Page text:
Indeed the view out back from our terrace was of the cascading waters in their magnificent glory. A beautiful evening was rounded off with us drying our shoes by the fire whilst enjoying a shepherd’s pie and a glass of wine. Life felt good. Equipment ready, bikes checked over,

stomachs full of eggs and bacon, we loaded our bikes into the 4 x 4 and shuttled to the top of one of the many plateaus on Mt. Elgon. Even though a bicycle is a form of transportation used globally, you have to understand that the people on the mountain had never seen a bicycle likes Hans’ GT Sensor.

Mt. Elgon is a huge volcano, with a diameter of 80 km across, it stands at 4,321m or 14, 177’ above sea level, it also has one of the biggest intact calderas on the planet and it is the largest and oldest solitary volcano in east Africa. It was at this point that Hans said

“Oh cool, what an awesome view, let’s take some shots here”. What he was suggesting was to ride along the edge of the steep cliff with the waterfall and epic panorama in the background. It was here that the only two tourists we saw on the whole trip happened to be sitting and

taking in the view. “Are you mad?” they asked. Good question and even though I know after all these years to trust that Hans knows his limits, it is sometimes hard to switch off from being his wife and thus being terrified for his safety. One slip, one wobble and it would all be over, lights out

and goodbye world. But I also understand that this stuff thrills Hans and is part of his make-up. . I had to get my professional head on, adjust the light, frame the shot and direct, not think about what Hans is doing, and just think about getting the shot. On we went through tiny villages where the inhabitants waved and cheered and seemed quite happy that we were taking over their little trails and taking photos, Hans skidding through the berms and kicking up the dust. Hans stopped suddenly and said “yeah”, I caught up and saw what he was looking at, a fallen tree lying across the river creating a perfect natural bridge and giving Hans the opportunity to implement some of his trials riding skills. Big kid that he is sometimes, he put smiles on all the children watching him balance and counter balance as he kept his line above the water.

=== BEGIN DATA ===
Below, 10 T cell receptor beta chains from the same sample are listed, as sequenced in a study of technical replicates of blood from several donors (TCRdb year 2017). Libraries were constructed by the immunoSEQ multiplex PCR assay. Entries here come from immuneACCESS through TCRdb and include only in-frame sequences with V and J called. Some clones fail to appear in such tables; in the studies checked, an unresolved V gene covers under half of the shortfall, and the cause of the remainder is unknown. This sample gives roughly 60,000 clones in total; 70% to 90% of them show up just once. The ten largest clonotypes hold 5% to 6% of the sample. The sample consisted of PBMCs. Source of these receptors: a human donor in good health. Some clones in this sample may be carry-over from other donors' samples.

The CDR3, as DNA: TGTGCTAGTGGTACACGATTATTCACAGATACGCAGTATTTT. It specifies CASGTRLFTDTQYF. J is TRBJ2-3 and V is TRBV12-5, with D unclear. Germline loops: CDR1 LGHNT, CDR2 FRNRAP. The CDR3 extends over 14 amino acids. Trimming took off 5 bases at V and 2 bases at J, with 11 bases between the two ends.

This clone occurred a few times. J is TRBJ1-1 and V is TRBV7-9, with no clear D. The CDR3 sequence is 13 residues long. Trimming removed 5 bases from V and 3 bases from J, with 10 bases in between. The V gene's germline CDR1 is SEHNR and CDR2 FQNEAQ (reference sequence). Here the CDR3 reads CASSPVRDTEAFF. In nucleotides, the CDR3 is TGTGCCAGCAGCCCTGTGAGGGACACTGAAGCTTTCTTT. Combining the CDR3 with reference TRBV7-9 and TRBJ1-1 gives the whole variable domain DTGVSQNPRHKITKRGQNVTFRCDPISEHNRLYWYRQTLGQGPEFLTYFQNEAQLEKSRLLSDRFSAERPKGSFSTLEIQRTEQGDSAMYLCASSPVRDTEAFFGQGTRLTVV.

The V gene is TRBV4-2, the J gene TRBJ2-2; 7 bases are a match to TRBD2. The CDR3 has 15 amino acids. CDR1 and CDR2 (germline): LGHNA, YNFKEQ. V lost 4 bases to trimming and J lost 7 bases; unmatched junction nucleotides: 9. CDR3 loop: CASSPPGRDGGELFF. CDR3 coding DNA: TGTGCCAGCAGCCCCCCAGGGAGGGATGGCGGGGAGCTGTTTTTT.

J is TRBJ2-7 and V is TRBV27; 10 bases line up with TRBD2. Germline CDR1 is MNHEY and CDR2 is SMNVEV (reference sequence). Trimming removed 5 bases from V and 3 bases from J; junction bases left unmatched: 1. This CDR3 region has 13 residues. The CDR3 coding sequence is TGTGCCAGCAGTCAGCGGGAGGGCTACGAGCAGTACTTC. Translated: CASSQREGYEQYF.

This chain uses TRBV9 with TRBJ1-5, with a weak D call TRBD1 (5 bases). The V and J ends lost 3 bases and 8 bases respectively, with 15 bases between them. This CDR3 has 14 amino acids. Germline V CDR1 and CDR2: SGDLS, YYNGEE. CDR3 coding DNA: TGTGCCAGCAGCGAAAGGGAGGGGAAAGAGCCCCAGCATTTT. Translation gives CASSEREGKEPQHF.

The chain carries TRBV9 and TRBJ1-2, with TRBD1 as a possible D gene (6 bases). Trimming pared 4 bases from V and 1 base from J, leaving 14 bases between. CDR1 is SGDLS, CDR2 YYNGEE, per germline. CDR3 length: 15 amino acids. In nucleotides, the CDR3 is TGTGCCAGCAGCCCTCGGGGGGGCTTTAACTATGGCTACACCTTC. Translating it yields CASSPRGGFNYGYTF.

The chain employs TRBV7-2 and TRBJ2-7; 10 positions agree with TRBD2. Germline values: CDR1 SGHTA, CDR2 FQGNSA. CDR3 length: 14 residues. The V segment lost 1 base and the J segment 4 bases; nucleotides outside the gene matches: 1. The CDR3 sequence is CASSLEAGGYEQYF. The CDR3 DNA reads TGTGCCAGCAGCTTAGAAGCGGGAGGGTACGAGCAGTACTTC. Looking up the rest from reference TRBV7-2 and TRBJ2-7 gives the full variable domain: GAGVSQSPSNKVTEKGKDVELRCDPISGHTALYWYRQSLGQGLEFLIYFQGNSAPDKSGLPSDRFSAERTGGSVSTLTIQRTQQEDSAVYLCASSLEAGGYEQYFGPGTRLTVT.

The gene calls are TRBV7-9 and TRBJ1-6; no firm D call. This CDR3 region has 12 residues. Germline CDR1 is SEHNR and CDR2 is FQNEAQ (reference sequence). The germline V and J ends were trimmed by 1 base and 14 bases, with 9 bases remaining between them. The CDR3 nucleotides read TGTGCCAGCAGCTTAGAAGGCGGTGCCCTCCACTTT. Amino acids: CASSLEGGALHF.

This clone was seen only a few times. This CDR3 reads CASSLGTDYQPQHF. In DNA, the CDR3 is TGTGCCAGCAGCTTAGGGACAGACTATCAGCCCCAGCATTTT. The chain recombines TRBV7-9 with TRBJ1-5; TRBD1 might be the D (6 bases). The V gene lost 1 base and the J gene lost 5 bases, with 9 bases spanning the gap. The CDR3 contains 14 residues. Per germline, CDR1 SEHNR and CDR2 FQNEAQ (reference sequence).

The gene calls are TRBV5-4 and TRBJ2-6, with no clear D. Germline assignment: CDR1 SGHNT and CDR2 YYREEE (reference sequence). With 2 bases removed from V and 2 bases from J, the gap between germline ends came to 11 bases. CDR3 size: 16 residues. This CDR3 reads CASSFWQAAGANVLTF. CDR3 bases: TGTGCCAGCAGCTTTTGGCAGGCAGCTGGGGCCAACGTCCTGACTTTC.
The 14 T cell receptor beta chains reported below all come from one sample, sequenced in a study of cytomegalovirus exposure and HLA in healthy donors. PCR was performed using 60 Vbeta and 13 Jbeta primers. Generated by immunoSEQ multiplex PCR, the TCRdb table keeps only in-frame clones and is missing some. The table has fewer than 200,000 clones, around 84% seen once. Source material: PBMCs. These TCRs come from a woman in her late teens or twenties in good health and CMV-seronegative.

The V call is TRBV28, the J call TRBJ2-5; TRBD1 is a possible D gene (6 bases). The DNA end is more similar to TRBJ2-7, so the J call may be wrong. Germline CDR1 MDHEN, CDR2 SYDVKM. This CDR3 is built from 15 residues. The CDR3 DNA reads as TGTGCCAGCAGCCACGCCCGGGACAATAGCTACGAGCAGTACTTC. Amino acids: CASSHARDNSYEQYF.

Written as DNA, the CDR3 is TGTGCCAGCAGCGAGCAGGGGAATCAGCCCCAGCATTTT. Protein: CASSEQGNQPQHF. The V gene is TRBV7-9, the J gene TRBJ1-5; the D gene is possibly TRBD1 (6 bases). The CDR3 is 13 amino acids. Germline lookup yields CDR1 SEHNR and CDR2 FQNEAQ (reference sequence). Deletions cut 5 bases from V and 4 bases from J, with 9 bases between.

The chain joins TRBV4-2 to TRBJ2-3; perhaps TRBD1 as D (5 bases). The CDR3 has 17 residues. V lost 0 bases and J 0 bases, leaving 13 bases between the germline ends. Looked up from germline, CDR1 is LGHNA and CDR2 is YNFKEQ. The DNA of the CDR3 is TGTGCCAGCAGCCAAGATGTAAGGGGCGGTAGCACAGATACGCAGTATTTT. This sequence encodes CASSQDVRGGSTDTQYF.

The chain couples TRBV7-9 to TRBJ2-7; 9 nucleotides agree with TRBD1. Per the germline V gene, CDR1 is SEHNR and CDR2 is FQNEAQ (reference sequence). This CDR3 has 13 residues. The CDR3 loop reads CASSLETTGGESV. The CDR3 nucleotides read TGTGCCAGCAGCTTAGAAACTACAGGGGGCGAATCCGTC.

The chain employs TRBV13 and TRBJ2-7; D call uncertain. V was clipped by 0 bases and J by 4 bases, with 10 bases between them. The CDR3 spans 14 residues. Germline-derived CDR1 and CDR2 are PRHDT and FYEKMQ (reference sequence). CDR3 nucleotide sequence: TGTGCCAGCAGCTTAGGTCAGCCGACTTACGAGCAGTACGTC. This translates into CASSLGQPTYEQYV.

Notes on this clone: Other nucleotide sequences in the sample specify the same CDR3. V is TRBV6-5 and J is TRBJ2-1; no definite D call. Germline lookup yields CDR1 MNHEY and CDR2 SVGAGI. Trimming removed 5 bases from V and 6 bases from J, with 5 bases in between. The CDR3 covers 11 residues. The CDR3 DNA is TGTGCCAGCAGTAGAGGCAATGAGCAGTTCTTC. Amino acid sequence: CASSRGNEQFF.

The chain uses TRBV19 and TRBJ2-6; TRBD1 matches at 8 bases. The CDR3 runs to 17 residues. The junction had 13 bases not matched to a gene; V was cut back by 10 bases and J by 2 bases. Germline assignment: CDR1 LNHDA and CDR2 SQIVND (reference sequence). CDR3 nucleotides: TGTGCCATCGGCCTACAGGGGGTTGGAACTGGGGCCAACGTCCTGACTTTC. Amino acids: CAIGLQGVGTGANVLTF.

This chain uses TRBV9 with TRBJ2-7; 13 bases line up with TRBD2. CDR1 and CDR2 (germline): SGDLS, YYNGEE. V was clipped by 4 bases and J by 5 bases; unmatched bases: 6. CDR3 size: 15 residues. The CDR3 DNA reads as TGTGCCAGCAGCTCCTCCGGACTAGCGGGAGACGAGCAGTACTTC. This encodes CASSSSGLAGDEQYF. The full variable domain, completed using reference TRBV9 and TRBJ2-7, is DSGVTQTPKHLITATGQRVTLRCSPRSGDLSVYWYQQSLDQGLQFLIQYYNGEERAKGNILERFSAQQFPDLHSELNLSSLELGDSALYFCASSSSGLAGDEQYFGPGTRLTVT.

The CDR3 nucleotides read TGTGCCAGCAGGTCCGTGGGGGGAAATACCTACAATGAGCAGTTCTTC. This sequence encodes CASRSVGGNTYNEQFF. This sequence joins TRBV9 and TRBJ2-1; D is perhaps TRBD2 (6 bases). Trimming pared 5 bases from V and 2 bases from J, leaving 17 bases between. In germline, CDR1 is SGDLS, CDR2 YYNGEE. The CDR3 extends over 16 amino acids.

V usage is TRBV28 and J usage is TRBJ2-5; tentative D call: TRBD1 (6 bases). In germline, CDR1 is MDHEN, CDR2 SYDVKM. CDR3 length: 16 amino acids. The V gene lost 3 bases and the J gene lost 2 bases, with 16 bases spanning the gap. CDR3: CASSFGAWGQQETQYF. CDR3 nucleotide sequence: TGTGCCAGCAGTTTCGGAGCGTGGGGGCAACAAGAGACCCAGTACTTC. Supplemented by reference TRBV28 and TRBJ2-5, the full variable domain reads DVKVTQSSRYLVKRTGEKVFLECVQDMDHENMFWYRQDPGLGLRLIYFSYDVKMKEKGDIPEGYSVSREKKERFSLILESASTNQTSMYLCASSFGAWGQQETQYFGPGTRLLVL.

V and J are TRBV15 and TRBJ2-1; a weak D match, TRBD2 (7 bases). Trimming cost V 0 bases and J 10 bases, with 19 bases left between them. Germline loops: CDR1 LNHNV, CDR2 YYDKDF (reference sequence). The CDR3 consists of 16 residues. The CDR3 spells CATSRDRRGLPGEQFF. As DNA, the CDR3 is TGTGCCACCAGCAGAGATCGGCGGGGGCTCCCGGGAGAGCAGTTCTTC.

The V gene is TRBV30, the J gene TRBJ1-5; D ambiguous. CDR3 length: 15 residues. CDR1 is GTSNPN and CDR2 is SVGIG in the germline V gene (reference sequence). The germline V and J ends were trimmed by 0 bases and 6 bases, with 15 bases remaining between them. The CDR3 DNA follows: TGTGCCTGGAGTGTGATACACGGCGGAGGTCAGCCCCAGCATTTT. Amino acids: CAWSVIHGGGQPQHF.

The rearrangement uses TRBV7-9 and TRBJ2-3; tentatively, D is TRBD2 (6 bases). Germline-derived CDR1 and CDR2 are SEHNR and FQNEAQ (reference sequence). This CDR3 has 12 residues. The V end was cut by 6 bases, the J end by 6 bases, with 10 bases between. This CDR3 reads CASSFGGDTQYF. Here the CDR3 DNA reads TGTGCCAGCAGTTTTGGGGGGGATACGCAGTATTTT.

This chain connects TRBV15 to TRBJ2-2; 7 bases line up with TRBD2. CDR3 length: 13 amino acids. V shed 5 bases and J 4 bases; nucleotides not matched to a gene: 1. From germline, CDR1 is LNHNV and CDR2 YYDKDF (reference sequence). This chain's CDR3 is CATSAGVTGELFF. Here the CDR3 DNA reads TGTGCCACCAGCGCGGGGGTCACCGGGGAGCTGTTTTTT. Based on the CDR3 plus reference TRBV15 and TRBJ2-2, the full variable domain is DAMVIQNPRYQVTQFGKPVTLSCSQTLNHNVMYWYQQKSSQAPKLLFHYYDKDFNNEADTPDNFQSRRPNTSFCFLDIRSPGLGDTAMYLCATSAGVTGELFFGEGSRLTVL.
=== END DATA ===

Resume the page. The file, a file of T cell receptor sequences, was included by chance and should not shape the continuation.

Sipi gave us a chance to re-group, charge up equipment, wash our clothes and get a couple of good nights sleep. All very necessary for soon we would be on the road again, this time heading to Kampala the capital of Uganda and a meeting with our next Wheels 4 Life project leader, Agnes at ARUWE, Action

This time it was time to hit the Busi Island in Lake Victoria, the second largest lake in the world. The drive was worth it, this day turned out be one that is unforgettable. Arriving at the Mabamba landing site, Hans, Rob, Suzanne our cocoordinator and I climbed into a long canoe fitted with an outboard motor. Above us Kingfishers and Weaver Birds flew and we were instructed to look out for the Shoebill, which is apparently near to extinction.

for the Rural Empowerment of Women. I am always pretty certain I can trust the people we work with, but you can’t beat actually meeting them in person and in their own environment. Speaking with the people that actually have benefited from our Bikes is also invaluable.

Minutes later Hans and I entered a larger room filled with seated people holding homemade banners saying thank you. Thank you to Wheels 4 Life and to the many people that they know have donated to us and thus have made it possible for them to have bikes. “The Government gave us 5 bicycles and up until this day Wheels 4 Life have given us 89�.